One last question: Does anyone know know where the sights hold on these pistols? I'm going to line up the top of the front post with the center of the notch and see where things end up, and go from there, but I am curious if anyone knows.
    Well, the later standard wartime German 9mm load was a 90-odd grain, steel jacketed bullet which I never worried about emulating, though pre- and early-war military issue 9mm was (IIRC) 124 or 125 grain at about the same velocity of the AE you list. I just used the cheapest available domestic 115 grain FMJ when I was fooling with them. P-38s are not too fussy as far as tolerating different ammo.

    I disliked the sights almost as much as the grips, but I always placed the top of the front blade even with the top of the rear, centered everything as much as possible and hoped for the best.
    gn

    (un VIEJO gato naranja... and still skeptical about humans)

  6. #36
    Original 9mm P was a 124, soon replaced by a 115. Not particularly hot. I wouldn't consider anything like the iron core ersatz bullet.

    I would test the decocker once at most. It locks the firing pin and drops the hammer on it and the lug on the firing pin has been known to break. Best to ease the hammer down as you rotate the lever for regular use.
    The earlier HP retracted the firing pin so the hammer fell on the safety rotor.
    Code Name: JET STREAM

  7. #37
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    If you can, replace the recoil springs

    One weakness of the P38 was that the slide can develop cracks in the area of the locking block recess.

    My first pistol was a P38. For many years, I shot that pistol almost exclusively. I fed it huge amounts of WWII surplus, plus some handholds. I never changed the recoil springs. About 1990, I was oiling it up after a range trip, and I noticed a crack running up the left side of the slide. I knew the importer, and they told me I should have been replacing the recoil springs periodically. I replaced both the springs, and the slide.

    If you examine the P38, next to a Beretta 92, the mechanical similarities are striking.

  8. #38
    Quote Originally Posted by NuJudge View Post
    One weakness of the P38 was that the slide can develop cracks in the area of the locking block recess.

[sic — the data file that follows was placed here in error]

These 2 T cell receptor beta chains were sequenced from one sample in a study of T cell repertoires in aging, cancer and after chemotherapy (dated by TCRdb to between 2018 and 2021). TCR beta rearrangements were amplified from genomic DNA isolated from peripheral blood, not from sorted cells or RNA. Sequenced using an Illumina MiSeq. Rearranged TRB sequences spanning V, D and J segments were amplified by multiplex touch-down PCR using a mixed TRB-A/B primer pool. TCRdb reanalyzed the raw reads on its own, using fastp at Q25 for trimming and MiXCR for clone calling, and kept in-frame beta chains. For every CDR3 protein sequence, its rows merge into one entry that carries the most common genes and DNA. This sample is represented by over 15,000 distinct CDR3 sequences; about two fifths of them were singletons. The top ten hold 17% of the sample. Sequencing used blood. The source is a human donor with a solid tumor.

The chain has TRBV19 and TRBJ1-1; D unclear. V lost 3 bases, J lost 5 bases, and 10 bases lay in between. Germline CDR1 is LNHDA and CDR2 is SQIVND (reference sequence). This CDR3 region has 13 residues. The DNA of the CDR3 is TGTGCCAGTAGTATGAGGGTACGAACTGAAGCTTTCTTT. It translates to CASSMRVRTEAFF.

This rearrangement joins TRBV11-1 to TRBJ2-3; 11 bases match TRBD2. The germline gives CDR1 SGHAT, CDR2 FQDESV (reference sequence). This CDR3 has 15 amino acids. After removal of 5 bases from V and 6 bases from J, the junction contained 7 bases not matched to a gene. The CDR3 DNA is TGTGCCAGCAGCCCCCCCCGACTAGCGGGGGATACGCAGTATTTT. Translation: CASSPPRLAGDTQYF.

I know very little about the P38, never fired one. But I found the following article confirming this weakness:

    all4shooters.com/de/shooting/historische-waffen/walther-p-38-und-p1-in-der-praxis-pistolenausbildung-bei-der-bundeswehr-schiessen-handhaben-und-kaufberatung:
    Und es ist nicht zu leugnen, sowohl die Kriegs-P.38 als auch die Bundeswehr-P1 haben ihre Schwachstellen – hier eine davon: Nach 3.000 bis 5.000 Schuss riss oft das Verschlussgehäuse auf der Höhe der Verriegelungs-Aussparung.
    Deepl translation:
    And there's no denying it, both the wartime P.38 and the Bundeswehr P1 have their weak points - here's one of them: After 3,000 to 5,000 rounds, the [slide] often cracked at the level of the locking recess.
    (I only replaced the wrong translation "bolt housing" by "slide").

  9. #39
    Site Supporter JonInWA's Avatar
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    Walther eventually addressed the slide durability issues with a thickened slide version, and later provided a steel hexogonal locking block reinforcing bolt through the receiver. Longevity and durability of the design peaked with the P5, which was one of the 3 guns to successfully get through the German 1970s police pistol trials-the other 2 were the HK P7 and the SIG-Sauer P225. Two German states and the Dutch national police equipped themselves with the P5 as their duty issue weapon.

    Best, Jon

  10. #40
    Quote Originally Posted by JonInWA View Post
    Walther eventually addressed the slide durability issues with a thickened slide version, and later provided a steel hexogonal locking block reinforcing bolt through the receiver.
    If someone was looking for one of the thicker slide P1s, being the hex-bolt is sort of easy to spot, look for serrations that go on both sides of the safety lever (mainly, in front of it). The original slides only had the serrations behind the safety.

    I had a wartime P38... it was ok. The decocking systems do not lend themselves to longevity, and usually are broken. I really wouldn’t trust one to decock on a live round, but rather it actually work. I sold mine, and put the money towards my 92 Brigadier Inox.

    Considered getting a P1 just to have one, but found a Manurhin PP that I’m planning on cleaning up instead.